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Tech Transfer Tidbits: Apr 15, 2009

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Mass Tech-Transfer Center Partners with iBridge Network

The Massachusetts Technology Transfer Center has partnered with the iBridge Network, a tech-transfer and academic collaboration web portal sponsored by the non-profit Kauffman Innovation Network, a division of the Ewing Marion Kauffman Foundation.

As part of the partnership, 20 universities and organizations affiliated with MTTC will join the more than 50 other research institutions currently participating in the iBridge Network, iBridge said.

Additional MTTC organizations will be able to join iBridge in the coming months, iBridge said.

Established in 2007, the iBridge Network enables US research institutions to connect, collaborate, and distribute and license research materials and intellectual property. With the addition of MTTC institutions, the network now contains more than 6,500 innovations from 76 organizations, iBridge said.

MTTC, created in 2004 as part of the Massachusetts Economic Stimulus Bill, supports technology transfer activities at public and private research institutions in the state.

"MTTC has showcased the pioneering, early-stage innovations being developed at academic institutions in the state on our own web portal," Abigail Barrow, director of the MTTC, said in a statement.

"We will now be co-listing our 3,000 innovations on the iBridge Network, which will provide us with additional exposure and allow MTTC researchers to work with other professionals across the country," she added.


ViroStatics Licenses Compound Library from Italy's University of Siena

ViroStatics, a clinical-stage biotech company developing therapeutics for viral and other chronic diseases, has exclusively licensed a 300-compound library from the University of Siena in Italy.

Professors Maurizio Botta at the University of Siena, Silvia Schenone at the University of Genova, and Giovanni Magas of the Institute of Molecular Genetics-National Research Council, Pavia, co-developed the compound library.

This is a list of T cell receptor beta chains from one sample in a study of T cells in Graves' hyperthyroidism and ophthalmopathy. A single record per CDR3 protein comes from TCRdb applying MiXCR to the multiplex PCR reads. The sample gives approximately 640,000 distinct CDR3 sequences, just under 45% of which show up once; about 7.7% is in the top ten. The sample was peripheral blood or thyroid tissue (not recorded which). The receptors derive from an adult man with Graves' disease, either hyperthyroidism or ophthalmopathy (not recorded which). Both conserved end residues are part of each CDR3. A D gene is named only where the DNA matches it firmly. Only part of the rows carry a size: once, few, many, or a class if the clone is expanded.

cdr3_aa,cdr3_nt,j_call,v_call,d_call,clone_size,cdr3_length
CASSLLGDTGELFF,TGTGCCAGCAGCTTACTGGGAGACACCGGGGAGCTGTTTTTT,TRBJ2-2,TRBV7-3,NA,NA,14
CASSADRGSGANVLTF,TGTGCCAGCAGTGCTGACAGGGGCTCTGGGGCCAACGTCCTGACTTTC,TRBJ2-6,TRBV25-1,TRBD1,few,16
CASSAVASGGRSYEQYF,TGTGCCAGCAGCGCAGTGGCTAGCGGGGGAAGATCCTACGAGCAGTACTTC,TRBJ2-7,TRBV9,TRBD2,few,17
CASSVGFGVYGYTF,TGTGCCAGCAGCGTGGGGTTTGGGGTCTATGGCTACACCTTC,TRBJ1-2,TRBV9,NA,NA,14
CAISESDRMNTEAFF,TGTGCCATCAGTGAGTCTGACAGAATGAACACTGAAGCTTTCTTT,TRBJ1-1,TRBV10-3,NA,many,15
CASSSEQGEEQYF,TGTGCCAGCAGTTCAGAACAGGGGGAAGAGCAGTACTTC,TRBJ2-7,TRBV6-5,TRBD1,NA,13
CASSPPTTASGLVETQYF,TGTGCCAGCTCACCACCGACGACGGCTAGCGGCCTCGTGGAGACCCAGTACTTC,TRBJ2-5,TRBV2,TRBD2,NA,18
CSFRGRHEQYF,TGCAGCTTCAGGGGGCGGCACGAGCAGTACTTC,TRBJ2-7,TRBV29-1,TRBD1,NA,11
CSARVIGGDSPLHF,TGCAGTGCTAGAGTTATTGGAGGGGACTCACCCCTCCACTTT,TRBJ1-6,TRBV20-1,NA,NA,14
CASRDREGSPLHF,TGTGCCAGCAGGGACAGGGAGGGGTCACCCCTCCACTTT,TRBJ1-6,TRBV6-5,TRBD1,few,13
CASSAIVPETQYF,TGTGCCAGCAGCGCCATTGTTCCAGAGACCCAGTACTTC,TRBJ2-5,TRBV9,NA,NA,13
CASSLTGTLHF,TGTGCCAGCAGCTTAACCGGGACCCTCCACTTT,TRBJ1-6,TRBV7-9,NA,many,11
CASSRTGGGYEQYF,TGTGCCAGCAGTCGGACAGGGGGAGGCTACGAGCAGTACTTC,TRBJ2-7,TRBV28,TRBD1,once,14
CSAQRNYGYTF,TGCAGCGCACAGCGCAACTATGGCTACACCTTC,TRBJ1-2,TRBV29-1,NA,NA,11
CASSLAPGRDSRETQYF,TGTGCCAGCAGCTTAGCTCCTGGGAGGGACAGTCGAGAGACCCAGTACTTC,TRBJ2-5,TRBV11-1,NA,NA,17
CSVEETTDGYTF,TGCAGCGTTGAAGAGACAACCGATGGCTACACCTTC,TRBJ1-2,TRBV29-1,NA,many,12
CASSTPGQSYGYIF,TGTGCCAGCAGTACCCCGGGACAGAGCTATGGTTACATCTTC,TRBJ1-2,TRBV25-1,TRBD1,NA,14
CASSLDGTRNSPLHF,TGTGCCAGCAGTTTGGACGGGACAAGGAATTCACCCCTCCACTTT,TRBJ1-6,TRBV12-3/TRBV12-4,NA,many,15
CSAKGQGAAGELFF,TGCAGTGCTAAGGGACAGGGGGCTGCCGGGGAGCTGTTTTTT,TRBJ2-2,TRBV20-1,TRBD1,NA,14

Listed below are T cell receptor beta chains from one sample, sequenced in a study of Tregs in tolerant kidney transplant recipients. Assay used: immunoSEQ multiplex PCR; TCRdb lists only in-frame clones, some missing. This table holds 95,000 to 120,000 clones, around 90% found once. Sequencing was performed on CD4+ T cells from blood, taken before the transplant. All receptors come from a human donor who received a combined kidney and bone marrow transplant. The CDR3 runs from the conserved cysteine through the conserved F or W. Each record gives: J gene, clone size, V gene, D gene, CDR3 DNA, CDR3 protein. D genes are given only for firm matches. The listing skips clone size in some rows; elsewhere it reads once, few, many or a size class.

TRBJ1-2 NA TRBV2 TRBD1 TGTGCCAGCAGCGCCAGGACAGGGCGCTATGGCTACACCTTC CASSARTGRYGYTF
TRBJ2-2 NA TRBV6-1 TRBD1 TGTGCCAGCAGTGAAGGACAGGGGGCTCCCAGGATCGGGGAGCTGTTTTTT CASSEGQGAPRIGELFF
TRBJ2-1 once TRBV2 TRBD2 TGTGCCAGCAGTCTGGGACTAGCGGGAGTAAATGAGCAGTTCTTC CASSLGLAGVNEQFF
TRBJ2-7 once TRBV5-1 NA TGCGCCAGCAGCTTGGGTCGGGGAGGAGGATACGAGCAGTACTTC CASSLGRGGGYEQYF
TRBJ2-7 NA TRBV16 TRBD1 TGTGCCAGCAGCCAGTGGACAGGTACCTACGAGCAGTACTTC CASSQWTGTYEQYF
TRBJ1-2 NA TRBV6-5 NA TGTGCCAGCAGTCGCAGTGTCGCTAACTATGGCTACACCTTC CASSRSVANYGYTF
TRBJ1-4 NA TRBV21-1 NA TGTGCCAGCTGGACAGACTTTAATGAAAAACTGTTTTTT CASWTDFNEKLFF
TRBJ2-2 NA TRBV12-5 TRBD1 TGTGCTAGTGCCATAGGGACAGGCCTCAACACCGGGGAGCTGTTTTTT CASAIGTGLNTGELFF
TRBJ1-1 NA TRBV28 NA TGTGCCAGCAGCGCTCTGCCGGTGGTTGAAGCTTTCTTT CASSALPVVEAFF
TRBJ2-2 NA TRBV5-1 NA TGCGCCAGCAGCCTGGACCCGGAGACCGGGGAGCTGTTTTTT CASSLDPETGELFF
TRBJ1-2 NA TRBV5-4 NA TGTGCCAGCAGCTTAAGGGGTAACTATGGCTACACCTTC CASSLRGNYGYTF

The library consists of specifically designed molecules targeting key enzymes processes involved in cancer and viral diseases. ViroStatics, based in Princeton, NJ, will identify and develop candidate compounds with activity against HIV, hepatitis C, and other unidentified viruses using the company's proprietary screening technology.

Specific terms of the licensing agreement were not disclosed.


Ben-Gurion University Inks Plant-Biology Research Pact with Bayer

Ben-Gurion University of the Negev said last week that it has established a research partnership with Bayer BioScience, a subsidiary of Bayer CropScience, to identify genes involved in stress resistance in plants.

The agreement builds upon research conducted by Simon Barak, a researcher at the university's Jacob Blaustein Institutes for Desert Research.

Barak's team is using a combination of approaches to identify genes that allow plants to tolerate the harsh environmental stresses characteristic of arid regions. The team has discovered that the removal of two of these genes could increase the tolerance of the plant model, Arabidopsis, to heat, salt, and drought.